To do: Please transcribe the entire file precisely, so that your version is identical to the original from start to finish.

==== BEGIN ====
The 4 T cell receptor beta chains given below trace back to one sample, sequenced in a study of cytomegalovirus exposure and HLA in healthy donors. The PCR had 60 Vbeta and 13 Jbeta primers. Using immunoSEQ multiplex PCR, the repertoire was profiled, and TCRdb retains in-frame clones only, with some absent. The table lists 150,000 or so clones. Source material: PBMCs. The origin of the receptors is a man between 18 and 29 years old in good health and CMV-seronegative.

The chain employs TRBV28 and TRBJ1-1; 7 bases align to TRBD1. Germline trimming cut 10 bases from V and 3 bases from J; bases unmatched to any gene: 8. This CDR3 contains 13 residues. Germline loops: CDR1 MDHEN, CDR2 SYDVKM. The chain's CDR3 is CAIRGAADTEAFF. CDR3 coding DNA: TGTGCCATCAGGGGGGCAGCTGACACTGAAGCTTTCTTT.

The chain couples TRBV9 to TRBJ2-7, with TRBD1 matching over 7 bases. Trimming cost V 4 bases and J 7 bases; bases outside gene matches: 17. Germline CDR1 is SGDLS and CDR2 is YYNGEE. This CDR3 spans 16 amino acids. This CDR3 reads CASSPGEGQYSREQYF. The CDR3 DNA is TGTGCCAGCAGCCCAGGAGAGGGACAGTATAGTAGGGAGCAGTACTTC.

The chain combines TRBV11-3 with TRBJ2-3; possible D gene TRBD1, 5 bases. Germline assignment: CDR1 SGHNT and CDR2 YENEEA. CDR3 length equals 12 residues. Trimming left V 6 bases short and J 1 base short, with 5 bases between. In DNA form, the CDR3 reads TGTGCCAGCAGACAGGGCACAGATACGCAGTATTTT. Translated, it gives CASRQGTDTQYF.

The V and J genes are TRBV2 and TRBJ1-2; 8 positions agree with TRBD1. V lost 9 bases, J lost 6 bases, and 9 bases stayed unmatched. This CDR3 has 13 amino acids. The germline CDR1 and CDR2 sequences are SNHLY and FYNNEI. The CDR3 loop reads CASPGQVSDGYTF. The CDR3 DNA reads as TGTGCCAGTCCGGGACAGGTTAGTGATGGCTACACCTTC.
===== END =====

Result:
The 4 T cell receptor beta chains given below trace back to one sample, sequenced in a study of cytomegalovirus exposure and HLA in healthy donors. The PCR had 60 Vbeta and 13 Jbeta primers. Using immunoSEQ multiplex PCR, the repertoire was profiled, and TCRdb retains in-frame clones only, with some absent. The table lists 150,000 or so clones. Source material: PBMCs. The origin of the receptors is a man between 18 and 29 years old in good health and CMV-seronegative.

The chain employs TRBV28 and TRBJ1-1; 7 bases align to TRBD1. Germline trimming cut 10 bases from V and 3 bases from J; bases unmatched to any gene: 8. This CDR3 contains 13 residues. Germline loops: CDR1 MDHEN, CDR2 SYDVKM. The chain's CDR3 is CAIRGAADTEAFF. CDR3 coding DNA: TGTGCCATCAGGGGGGCAGCTGACACTGAAGCTTTCTTT.

The chain couples TRBV9 to TRBJ2-7, with TRBD1 matching over 7 bases. Trimming cost V 4 bases and J 7 bases; bases outside gene matches: 17. Germline CDR1 is SGDLS and CDR2 is YYNGEE. This CDR3 spans 16 amino acids. This CDR3 reads CASSPGEGQYSREQYF. The CDR3 DNA is TGTGCCAGCAGCCCAGGAGAGGGACAGTATAGTAGGGAGCAGTACTTC.

The chain combines TRBV11-3 with TRBJ2-3; possible D gene TRBD1, 5 bases. Germline assignment: CDR1 SGHNT and CDR2 YENEEA. CDR3 length equals 12 residues. Trimming left V 6 bases short and J 1 base short, with 5 bases between. In DNA form, the CDR3 reads TGTGCCAGCAGACAGGGCACAGATACGCAGTATTTT. Translated, it gives CASRQGTDTQYF.

The V and J genes are TRBV2 and TRBJ1-2; 8 positions agree with TRBD1. V lost 9 bases, J lost 6 bases, and 9 bases stayed unmatched. This CDR3 has 13 amino acids. The germline CDR1 and CDR2 sequences are SNHLY and FYNNEI. The CDR3 loop reads CASPGQVSDGYTF. The CDR3 DNA reads as TGTGCCAGTCCGGGACAGGTTAGTGATGGCTACACCTTC.